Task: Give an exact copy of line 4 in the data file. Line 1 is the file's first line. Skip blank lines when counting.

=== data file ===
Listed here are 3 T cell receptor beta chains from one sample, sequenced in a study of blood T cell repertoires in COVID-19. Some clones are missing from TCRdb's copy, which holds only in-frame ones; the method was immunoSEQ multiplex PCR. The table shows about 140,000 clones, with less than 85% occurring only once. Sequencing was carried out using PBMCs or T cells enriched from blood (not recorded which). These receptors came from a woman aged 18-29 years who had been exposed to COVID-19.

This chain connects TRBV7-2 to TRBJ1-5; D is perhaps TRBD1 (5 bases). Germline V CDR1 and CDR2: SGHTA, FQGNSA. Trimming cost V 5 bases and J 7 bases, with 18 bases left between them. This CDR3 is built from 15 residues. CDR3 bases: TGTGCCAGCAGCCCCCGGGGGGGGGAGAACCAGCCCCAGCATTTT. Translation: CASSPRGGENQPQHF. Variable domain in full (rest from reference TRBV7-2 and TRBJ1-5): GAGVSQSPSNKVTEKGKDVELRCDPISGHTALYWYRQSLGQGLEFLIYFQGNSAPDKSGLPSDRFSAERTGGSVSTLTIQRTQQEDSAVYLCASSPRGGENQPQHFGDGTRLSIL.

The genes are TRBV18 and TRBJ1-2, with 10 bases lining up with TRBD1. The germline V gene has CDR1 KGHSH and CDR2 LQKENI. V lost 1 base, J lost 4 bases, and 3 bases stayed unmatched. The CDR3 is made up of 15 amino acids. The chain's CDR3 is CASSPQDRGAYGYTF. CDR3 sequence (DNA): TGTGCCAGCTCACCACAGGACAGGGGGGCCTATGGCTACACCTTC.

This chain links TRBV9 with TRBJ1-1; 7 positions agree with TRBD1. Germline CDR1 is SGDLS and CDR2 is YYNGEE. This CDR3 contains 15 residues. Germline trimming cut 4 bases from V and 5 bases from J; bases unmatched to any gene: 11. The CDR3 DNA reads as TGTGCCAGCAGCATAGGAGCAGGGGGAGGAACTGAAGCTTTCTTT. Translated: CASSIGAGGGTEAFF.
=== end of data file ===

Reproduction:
This chain links TRBV9 with TRBJ1-1; 7 positions agree with TRBD1. Germline CDR1 is SGDLS and CDR2 is YYNGEE. This CDR3 contains 15 residues. Germline trimming cut 4 bases from V and 5 bases from J; bases unmatched to any gene: 11. The CDR3 DNA reads as TGTGCCAGCAGCATAGGAGCAGGGGGAGGAACTGAAGCTTTCTTT. Translated: CASSIGAGGGTEAFF.